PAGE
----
Hammering / Vibration pipes

Discussion in 'Plumbing Forum, Professional & DIY Advice' started by Ken Birrenbach, Feb 22, 2007.

  1. Ken Birrenbach

    Ken Birrenbach New Member

    Messages:
    6
    I returned from a months absence in early February, I live in Wisconsin, and discovered that the pipes in my rambler style house would rap/hammer violently whenever the water was turned on whether it was a water faucet, shower, toilet flush, etc. The noise stopped when the water was shut off. I replaced a Watts pressure regulator model N35B U with a Watts model N55 BU M1. The hammering stopped, but now I have a medium pitched hum whenever the water is turned on anywhere in the house. I tried raising the pressure setting and reducing it, also. Neither adjustment seems to have a noticeable affend on the hum. I have tried to reach the Watts help line but cannot access the web site. Can you give me any ideas what to try next? Thanks for your help. Ken
  2. US Parts Center

    US Parts Center New Member

    Messages:
    4
    Location:
    Utah
    water hammer

    Are you in an area with new home growth?
  3. Ken Birrenbach

    Ken Birrenbach New Member

    Messages:
    6
    We live in an established neighborhood. There have been no new homes built in this neighborhood for 4 years. We do have about 100 psi water pressure on the main line. Ken
  4. jadnashua

    jadnashua Retired Defense Industry Engineer xxx

    Messages:
    22,324
    Location:
    New England
    Do you notice this more after having run hot water, or does it matter?

    Do you have an expansion tank in the system? The reason I ask is thatwith a PRV, you need one. After running hot water, the cold, dense stuff that replaces it expands when it is heated, increasing the pressure of the systems in the house until you again run some water. This pressure can peak quite high, enough sometimes to pop the T&P valve on the water heater. If the PRV isn't working perfectly, and you don't have an expansion tank, or it is shot, that excessive pressure can flow backwards out of the PRV and make noise. It could have been that the older one you replaced was just leaking worse and banging on/off during this - the new one is fighting harder, and only humming.

    Does the noise eventually stop? Maybe when the WH turns off and the water isn't expanding any more?

    Pick up a pressure gauge and see what pressure you actually have while this is happening. It wouldn't hurt to have two, one before and one after the prv.
  5. Ken Birrenbach

    Ken Birrenbach New Member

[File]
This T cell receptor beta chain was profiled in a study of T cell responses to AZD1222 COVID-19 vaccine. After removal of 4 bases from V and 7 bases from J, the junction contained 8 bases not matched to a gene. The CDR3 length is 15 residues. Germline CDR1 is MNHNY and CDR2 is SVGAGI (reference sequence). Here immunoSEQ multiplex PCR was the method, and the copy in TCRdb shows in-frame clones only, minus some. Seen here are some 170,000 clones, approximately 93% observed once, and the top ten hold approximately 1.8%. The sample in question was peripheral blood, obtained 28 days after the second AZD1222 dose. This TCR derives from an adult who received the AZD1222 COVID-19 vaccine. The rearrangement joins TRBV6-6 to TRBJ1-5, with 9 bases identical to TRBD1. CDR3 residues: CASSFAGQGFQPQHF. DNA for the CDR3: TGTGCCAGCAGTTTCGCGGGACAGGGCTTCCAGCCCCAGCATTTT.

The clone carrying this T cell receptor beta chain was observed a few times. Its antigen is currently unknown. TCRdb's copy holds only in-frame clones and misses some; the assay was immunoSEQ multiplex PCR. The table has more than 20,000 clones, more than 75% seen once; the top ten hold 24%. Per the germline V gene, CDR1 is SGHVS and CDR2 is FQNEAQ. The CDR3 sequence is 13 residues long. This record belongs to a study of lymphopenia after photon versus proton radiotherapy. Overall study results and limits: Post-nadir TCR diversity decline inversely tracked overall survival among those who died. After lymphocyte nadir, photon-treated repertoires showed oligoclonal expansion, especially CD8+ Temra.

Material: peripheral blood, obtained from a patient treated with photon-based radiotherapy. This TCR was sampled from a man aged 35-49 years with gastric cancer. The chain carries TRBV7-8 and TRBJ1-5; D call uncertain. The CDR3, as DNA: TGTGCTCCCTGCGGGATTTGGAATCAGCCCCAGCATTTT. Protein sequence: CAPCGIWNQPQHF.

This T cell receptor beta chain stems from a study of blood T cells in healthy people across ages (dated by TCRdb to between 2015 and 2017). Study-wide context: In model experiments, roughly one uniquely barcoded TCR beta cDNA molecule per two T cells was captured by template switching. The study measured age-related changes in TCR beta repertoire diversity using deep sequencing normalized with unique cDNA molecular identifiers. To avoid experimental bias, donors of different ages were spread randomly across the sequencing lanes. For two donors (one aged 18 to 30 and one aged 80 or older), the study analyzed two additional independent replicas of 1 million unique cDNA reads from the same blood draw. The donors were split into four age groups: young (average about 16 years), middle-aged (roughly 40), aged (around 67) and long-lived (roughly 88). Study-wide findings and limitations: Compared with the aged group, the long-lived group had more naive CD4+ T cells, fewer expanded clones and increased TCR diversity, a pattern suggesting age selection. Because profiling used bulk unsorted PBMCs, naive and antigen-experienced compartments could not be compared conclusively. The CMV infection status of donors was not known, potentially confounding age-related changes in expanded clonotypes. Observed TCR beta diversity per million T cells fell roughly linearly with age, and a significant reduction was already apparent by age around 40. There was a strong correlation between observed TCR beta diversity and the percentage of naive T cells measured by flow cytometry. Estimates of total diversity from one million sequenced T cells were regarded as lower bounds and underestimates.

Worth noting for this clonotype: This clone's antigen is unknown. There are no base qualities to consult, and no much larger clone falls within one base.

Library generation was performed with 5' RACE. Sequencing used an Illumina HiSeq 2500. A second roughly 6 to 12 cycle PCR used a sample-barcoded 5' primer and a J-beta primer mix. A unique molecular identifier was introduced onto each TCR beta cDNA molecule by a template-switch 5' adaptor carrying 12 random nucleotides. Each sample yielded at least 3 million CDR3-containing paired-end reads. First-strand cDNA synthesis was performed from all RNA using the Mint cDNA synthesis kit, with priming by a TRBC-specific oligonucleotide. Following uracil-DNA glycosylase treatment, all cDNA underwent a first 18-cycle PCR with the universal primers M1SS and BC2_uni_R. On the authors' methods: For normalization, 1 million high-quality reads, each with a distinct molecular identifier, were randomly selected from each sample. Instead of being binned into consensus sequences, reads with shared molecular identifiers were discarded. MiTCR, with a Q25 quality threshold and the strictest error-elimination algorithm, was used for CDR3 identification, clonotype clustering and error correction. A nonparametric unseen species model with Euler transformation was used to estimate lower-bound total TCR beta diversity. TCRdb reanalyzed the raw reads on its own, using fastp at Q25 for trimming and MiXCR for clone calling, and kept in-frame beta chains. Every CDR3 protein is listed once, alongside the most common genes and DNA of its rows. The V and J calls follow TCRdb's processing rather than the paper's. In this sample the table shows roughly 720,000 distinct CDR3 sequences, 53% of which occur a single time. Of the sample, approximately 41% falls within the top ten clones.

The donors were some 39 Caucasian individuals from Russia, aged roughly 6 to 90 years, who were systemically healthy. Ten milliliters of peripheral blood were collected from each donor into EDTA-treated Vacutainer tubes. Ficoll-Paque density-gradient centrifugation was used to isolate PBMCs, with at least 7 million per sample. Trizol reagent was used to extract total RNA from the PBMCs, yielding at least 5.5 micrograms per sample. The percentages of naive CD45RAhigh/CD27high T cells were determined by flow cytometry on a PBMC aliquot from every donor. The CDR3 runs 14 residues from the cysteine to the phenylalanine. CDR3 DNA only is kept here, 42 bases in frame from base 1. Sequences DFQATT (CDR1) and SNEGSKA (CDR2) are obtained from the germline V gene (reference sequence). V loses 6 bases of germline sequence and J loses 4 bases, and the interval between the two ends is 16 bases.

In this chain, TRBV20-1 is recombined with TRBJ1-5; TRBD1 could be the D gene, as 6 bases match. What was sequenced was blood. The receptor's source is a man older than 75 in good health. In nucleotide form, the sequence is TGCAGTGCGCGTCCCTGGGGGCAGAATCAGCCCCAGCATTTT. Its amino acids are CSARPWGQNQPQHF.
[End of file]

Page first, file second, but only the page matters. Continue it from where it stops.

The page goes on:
Messages:
    6
    It doesn't matter if we turn on a hot or a cold tap. We get the hum whenever the water is flowing, flush the toilet or whatever. But, no we don't have an expansion tank. In fact, reading questions and answers in Terry Love's plumbing and heating advise forum, is the first I heard about needing one. We have been home owners for over fifty years and have not had such a problem before. I will, however get a pressure gage and find out what the water pressure is and if it fluctuates.
  6. Ken Birrenbach

    Ken Birrenbach New Member

    Messages:
    6
    I hooked up a pressure gage on the faucet in the laundry tub. I have 63-64 psi. when I turned on the tap in the hand washing sink next to the laundry tub, the pressure dropped to 60-61 psi. Is that a normal drop? Is it meaningful? What next? Should I replace the washers on either side of the pressure regulator? Ken
  7. what next? Hmm, a week ago you said
    What did the guys from 1-800-tech support tell you?

    What noises occur when you open a faucet just enough to get the smallest trickle?

    Have you got access to the pipes in several locations?

    david
  8. Ken Birrenbach

    Ken Birrenbach New Member

    Messages:
    6
    Hammering/vibration pipes

    The sound is there with the slightest trickle. By that I mean when there is a stream less than 1/8 inch across. I am not sure what you mean by access to pipes in several places. The water inlet is in the basement floor. I have a ball valve shutoff between there and the pressure regulator. The pipes are all exposed in the basement ceiling until they go up to the kitchen, bathroom or go out the wall to feed the hose bibbs. Ken
  9. plumber7

    plumber7 New Member

    Messages:
    2
    Vibration

    I've had many problems like this and sometimes it's hard to find. Many times a bad toilet ballcock is to blame. When you run water the pressure drops slightly causing the ballcock to fill slowly and sometimes it will vibrate the entire house. Shut one toilet off at a time to check it. I find AS toilets the culprit. TB
  10. jadnashua

    jadnashua Retired Defense Industry Engineer xxx

    Messages:
    22,324
    Location:
    New England
    WHen you have a PRV, it is normally required to have an expansion tank. If you have not been popping the T&P valve on the water heater, there is probably a valve that is leaking. THe one most likely to do that without you noticing is a toilet, since it can go down the drain if it overflows without you noticing much.
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